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I agree, but sometimes the mystery is not within $\pi$ itself but on the appearance of the circle/rotations. Take for example Johanson's theorem of the artic circle of the Aztec diamond, or the Kerov-Vershik "arcsine-law" which describes the shape of large Young tableaux, $\pi$ only appears in the formulas but the true mystery is why do these certain shapes appear. –  Gjergji Zaimi Mar 14 '10 at 22:34
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Here is another devil's advocacy: We (mathematicians) are not familiar with many transcendental numbers such as $\pi$ or $e$. When in a formula appears some transcendental number that can be expressed as a function of $\pi$, we are happy with that and we have our "solution" for the problem. But if it is not related to $\pi$ (or $e$, or etc...), we just think "OK, we don't have a solution yet."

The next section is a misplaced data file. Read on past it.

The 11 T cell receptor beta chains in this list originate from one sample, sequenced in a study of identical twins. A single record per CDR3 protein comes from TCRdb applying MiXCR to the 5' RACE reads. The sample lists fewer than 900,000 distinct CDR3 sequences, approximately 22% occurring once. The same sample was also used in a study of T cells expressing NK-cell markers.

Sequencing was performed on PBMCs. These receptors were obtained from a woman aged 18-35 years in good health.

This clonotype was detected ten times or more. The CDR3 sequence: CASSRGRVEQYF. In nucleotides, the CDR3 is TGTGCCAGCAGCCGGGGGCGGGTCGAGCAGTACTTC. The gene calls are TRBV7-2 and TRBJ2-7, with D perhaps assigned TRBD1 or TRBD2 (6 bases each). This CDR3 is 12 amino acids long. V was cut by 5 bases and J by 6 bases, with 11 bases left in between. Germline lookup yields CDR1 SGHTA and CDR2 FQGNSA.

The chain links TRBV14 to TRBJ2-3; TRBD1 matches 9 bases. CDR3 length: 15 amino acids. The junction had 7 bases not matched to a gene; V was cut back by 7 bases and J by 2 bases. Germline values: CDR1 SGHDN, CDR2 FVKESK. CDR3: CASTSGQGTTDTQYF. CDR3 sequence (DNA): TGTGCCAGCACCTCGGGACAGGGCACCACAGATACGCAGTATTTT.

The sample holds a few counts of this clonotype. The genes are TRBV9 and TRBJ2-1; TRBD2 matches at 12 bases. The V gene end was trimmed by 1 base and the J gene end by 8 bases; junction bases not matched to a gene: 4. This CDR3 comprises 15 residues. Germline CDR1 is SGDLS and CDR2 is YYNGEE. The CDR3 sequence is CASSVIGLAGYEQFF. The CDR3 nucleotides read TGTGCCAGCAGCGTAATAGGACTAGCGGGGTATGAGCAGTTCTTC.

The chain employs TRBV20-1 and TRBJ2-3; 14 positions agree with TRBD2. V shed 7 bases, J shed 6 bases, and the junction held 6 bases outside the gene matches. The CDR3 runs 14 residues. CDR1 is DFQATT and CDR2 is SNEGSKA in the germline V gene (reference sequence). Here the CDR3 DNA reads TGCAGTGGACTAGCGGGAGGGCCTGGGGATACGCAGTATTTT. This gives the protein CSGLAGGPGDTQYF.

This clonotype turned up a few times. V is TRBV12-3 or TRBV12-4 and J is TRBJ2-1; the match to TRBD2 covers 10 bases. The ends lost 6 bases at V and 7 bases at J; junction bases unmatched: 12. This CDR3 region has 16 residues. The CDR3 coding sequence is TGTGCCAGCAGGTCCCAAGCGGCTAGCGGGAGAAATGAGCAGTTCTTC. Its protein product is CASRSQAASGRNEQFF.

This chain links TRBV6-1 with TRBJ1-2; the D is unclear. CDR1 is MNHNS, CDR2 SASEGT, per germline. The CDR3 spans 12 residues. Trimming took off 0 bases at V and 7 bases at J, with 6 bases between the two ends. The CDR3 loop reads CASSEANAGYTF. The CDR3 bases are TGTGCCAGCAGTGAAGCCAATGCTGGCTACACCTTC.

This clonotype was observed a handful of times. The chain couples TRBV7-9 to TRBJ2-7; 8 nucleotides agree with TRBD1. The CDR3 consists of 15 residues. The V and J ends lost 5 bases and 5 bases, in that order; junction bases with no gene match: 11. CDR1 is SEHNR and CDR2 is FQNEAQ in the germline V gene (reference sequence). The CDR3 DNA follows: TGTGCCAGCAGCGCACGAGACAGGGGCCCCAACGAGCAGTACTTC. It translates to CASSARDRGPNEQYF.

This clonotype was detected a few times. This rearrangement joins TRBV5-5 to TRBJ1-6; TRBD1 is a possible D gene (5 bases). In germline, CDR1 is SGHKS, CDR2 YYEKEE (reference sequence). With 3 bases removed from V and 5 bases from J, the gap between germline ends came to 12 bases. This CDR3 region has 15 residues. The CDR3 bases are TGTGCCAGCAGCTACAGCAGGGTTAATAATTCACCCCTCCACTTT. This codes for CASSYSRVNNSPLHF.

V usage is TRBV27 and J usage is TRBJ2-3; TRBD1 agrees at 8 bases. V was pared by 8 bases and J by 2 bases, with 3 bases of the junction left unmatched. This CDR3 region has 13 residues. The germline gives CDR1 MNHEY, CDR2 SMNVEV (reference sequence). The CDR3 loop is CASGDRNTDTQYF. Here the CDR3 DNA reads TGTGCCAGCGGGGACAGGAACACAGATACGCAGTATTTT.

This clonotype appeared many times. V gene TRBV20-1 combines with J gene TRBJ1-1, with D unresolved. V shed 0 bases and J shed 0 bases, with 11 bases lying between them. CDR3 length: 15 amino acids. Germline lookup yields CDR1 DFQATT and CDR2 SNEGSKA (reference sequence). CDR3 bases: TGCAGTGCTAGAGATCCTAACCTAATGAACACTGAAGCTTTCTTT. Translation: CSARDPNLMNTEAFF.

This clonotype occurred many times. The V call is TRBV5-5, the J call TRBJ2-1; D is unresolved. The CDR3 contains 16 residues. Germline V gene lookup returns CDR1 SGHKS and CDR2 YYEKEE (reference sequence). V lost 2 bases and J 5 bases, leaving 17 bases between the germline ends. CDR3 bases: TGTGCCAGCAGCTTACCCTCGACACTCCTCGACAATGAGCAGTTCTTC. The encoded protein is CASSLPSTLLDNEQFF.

Another way of saying pretty much the same thing is the fact that since we know very well $\pi$ and its properties, as soon as it is "in the neighborhood" of our problem, we see it, but if it is not here (and neither $e$ or another famous constant), we do not know where exactly to look to find an acceptable solution.

My 2-cent guess is "the better we know a number (through formulas for instance), the more often it will appear in new formula in the future."